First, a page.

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As a former buyer of hardgood products for a retail nursery (and that includes all manner of soils, soil-less mixes, amendments, fertilizers, etc.), I have a bit of different perspective on this issue. In the business, the terms are generally used interchangeably to refer to a planting medium suitable for containers - i.e., pots. Even though there is no real 'soil' (garden "dirt", humus, loam, etc., for lack of better words) contained in potting soils, that is a term that most folks associate with what plants need to be anchored in to grow, so that term is still used. It's not done to deceive, it's just a term of familiarity to many, who may not understand the significance of or be confused by what is labeled a "soil-less" potting mix.

OTOH, planting mixes are soil blends that are intended to amend or supplement inground planting situations or for use in raised beds, conditions that are quite distinct from container culture.

And while I agree that there is a huge range in the components and quality of commercially packaged potting mixes, depending on where you are located, there are some excellent ones on the market, including any number of professional blends and some that are still labeled as "potting soil". I respect and value Al's opinion and experience enormously but I've been container gardening both personally and professionally for many years and I have never made up my own mix but used high quality purchased mixes only. And with excellent results. It's merely a matter of understanding the requirements of container growing and the plants you are including and making sure the mix you use provides sufficient aeration, porosity, drainage and moisture retention to address those requirements.

    Bookmark   April 26, 2008 at 9:34AM
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tapla (mid-MI z5b-6a)

Actually, I've been following this thread for awhile & was coming here to say something similar to what Pam said, but I hadn't yet distilled in my mind what I wanted to say. To me, soil is something for the plants to set their feet in, no matter what it's made of. I think that puts me on pretty solid ground technically, but I'm subject to correction by you guys if it's not accurate from a practical perspective. I don't use these things, but it seems to me the terms are used pretty interchangeably, so instead of sounding disagreeable, I'll ask a question: Aren't we eliminating a fair number of products that could be used with reasonable results in containers simply because they are labeled 'potting soil' instead of 'potting mix'? .... and then it follows: Aren't there media out there that are labeled 'potting mix' that are far inferior to others with the unfavored label 'potting soil'? If there's a point I'm making, it's probably that the most important consideration to me would not be what's on the outside of the bag (label), but what's on the inside. That said, I am fully prepared to allow that perhaps a higher % of media labeled 'potting mix' might be appropriate when compared to those labeled 'potting soil'. I really don't know.

Like I said, I don't buy these products. I walk by them & squeeze the bags out of curiosity to try to get a feel for what might be in them, or if there's a torn bag, I might pick some up to look it over. It really is just food for thought & more a question than an argument.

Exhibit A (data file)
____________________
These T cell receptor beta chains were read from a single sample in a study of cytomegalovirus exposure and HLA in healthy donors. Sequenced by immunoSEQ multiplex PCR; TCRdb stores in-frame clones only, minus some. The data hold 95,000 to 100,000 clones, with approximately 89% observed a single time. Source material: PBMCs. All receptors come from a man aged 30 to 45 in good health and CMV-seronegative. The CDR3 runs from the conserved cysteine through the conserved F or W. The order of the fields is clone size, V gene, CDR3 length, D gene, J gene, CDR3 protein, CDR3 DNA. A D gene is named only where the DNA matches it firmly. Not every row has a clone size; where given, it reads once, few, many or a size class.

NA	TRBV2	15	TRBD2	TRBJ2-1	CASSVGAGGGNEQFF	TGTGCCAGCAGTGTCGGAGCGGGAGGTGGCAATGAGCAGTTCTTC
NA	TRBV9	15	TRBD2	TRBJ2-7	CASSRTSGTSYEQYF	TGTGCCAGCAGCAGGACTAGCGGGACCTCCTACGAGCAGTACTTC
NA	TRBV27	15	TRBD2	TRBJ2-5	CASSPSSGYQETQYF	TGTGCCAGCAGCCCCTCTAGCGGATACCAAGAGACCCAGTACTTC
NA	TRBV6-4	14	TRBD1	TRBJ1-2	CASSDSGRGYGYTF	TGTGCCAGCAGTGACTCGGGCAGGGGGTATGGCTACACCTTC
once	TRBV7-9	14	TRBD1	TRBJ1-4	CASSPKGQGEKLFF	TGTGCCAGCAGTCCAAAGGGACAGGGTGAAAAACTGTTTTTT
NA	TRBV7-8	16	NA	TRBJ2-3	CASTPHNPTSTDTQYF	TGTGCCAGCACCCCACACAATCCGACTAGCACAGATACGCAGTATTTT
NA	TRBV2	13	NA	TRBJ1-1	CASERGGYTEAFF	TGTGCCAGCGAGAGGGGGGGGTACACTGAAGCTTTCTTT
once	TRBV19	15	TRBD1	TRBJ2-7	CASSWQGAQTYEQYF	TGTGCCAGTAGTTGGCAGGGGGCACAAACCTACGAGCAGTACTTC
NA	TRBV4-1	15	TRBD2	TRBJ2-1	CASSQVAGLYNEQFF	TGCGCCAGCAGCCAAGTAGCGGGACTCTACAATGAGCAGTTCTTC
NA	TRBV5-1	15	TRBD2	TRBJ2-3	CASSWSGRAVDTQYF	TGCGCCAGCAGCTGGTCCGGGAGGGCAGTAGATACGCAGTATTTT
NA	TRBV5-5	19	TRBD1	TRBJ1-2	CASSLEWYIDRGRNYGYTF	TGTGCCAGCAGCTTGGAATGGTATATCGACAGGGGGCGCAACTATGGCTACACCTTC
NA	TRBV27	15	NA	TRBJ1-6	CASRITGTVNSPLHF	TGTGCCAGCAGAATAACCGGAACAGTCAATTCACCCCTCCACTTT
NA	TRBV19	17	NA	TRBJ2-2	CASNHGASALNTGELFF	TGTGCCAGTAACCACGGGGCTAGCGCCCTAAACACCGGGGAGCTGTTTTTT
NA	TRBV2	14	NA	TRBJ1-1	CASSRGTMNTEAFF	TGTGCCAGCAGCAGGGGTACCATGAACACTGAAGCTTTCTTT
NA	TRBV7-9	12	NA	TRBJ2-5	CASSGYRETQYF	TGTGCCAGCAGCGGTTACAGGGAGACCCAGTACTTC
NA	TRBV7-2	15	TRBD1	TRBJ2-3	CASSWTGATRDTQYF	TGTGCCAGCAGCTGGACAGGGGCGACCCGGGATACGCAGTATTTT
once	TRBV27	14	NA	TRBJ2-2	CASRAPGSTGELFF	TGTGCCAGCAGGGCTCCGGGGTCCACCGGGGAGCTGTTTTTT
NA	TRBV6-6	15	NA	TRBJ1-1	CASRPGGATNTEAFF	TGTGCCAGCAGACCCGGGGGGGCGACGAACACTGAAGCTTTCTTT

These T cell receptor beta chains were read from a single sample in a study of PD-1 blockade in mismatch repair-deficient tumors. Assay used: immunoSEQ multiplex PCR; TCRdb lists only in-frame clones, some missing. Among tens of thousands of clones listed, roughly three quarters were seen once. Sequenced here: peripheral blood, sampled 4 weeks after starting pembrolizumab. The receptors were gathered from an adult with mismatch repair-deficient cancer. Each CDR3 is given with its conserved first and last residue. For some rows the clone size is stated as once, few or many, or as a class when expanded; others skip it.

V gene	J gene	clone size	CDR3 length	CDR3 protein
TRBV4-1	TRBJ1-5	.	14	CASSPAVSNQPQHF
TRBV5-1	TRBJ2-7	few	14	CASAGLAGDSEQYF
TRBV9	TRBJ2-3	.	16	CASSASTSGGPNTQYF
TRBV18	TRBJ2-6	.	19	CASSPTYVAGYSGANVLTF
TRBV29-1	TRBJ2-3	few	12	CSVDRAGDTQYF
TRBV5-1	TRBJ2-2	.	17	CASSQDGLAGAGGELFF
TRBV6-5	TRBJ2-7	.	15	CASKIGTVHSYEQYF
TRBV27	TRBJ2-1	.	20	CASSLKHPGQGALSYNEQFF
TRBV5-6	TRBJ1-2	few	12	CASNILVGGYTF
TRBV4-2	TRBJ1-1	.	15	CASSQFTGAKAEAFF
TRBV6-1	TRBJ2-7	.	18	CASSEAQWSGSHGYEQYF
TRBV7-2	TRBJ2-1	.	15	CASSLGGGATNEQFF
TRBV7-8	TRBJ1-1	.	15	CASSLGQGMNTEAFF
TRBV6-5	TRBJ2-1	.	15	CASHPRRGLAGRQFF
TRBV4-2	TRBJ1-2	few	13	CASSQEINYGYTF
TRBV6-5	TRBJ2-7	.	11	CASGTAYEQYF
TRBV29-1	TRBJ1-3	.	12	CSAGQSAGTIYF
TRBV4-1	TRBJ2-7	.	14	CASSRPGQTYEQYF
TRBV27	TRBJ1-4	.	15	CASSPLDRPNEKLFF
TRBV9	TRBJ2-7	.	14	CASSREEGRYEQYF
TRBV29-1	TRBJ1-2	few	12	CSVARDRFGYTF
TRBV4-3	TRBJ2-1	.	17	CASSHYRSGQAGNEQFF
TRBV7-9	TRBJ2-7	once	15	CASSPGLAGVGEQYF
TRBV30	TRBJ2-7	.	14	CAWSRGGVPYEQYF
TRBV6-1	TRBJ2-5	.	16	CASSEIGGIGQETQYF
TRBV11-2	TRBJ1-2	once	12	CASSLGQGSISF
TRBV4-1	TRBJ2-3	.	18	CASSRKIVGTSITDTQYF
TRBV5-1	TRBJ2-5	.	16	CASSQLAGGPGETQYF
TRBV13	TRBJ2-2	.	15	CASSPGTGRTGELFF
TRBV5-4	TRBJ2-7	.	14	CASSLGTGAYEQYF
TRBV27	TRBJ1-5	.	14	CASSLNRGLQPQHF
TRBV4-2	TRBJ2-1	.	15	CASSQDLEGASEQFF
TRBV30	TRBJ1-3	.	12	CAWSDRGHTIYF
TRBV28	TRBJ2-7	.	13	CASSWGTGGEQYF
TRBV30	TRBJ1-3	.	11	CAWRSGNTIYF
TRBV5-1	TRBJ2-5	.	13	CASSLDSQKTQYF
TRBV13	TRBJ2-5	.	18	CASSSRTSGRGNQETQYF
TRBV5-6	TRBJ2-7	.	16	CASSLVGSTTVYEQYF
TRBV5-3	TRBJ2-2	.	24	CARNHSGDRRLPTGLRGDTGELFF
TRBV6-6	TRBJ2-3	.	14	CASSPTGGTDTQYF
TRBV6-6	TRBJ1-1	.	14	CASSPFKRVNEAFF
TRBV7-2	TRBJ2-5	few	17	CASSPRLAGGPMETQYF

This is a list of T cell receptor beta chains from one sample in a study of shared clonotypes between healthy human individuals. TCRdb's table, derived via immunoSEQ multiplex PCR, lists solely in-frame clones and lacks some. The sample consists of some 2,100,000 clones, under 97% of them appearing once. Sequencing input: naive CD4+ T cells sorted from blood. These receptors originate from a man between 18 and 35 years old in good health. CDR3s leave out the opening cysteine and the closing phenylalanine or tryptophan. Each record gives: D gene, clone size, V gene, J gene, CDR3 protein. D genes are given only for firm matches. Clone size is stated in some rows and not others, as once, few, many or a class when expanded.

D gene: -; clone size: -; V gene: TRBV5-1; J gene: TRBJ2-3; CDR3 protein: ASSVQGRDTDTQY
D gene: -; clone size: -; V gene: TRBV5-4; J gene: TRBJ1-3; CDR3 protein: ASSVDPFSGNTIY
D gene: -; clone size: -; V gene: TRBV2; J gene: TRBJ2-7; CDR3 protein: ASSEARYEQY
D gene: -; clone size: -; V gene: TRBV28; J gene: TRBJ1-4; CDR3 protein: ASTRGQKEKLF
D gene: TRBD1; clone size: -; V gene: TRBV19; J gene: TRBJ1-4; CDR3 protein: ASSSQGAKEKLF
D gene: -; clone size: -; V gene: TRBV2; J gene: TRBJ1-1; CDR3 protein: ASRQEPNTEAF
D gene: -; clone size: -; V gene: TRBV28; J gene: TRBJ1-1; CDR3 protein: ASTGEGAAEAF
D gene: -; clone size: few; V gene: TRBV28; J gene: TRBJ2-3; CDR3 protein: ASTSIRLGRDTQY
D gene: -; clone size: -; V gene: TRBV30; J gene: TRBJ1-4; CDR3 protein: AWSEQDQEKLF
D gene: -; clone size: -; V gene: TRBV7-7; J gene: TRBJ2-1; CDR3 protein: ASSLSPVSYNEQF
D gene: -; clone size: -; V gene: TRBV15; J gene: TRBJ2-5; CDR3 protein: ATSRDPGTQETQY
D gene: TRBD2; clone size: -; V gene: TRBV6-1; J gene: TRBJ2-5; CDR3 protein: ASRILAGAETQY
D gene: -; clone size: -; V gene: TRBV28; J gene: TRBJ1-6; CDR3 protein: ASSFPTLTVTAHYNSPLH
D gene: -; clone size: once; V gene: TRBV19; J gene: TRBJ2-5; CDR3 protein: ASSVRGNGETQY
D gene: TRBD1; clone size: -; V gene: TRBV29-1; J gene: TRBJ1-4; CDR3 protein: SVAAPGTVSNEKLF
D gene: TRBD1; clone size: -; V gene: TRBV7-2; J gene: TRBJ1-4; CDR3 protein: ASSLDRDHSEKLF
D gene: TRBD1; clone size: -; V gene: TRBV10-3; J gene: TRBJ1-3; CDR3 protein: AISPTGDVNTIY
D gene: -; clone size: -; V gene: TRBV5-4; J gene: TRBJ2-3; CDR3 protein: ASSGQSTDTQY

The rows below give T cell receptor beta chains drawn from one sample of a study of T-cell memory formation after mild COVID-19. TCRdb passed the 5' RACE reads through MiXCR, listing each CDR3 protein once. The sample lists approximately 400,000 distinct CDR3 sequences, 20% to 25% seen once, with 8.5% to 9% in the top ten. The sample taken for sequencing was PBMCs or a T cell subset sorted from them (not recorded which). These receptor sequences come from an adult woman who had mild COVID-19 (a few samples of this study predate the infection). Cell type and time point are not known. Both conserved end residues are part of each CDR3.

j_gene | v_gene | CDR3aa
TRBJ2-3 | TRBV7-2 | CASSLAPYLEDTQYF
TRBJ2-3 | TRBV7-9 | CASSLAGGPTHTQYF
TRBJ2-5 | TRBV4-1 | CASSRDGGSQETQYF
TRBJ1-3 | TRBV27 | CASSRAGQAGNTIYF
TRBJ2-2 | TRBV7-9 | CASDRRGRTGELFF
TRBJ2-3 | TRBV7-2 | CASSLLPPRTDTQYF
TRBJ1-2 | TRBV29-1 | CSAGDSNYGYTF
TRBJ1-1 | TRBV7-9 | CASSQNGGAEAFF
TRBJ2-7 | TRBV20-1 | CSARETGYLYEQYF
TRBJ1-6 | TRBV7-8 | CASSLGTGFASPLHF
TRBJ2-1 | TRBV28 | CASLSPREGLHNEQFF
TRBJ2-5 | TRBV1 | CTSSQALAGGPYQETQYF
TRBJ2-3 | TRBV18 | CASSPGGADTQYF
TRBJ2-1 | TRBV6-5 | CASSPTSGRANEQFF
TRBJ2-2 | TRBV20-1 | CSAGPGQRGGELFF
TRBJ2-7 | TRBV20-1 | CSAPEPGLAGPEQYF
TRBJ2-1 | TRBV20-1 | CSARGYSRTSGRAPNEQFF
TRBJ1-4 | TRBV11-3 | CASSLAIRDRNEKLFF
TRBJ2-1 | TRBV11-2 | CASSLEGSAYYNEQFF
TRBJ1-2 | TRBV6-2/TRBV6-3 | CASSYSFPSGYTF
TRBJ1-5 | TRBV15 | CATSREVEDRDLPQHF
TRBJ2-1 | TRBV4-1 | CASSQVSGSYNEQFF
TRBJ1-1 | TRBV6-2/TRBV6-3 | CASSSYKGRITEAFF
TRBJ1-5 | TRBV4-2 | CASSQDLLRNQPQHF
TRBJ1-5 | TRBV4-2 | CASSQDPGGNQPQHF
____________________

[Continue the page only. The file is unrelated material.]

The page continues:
Pam offers: "I've been container gardening both personally and professionally for many years and I have never made up my own mix but used high quality purchased mixes only. And with excellent results. It's merely a matter of understanding the requirements of container growing and the plants you are including and making sure the mix you use provides sufficient aeration, porosity, drainage and moisture retention to address those requirements."

I'm proud to call Pam a dear friend & I agree with what she said. I KNOW she is an excellent container gardener; and of course you can grow vital, healthy plants in any mix that retains the physical characteristics she referred to. I'm not here to twist the arms of those who are satisfied and happy with what they use as media - especially growers like Pam. ;o) I always point out there is a balance between convenience and plant vitality in the mixes I grow in. I think that you can grow superior plants in the highly aerated mixes I use, but the trade-off is you have to be willing to water more often.

Some NEED the convenience of not having to water a little more frequently, and I understand that's a part of our individual growing experience - it is whatever we want to make it. I have tried all manner of bagged and commercially prepared media, even the Fafard blends, but I still prefer those I make myself, even though I'm very busy tending plants and an extended interval between irrigatings coupled with not having to make my own media would be a real blessing.

My main focus here on the forums is to try to help the folks who might be foundering a little - who might not be able to tell a good soil (oops) ;o) ..... a good medium from a bad one, those who really don't have access to a very good container medium and who would like to make their own, and those who are looking for a way to improve their soils, plant vitality, and growing experience through a better understanding of the 'whys and wherefores'. ;o)

Take care.


    Bookmark   April 26, 2008 at 12:25PM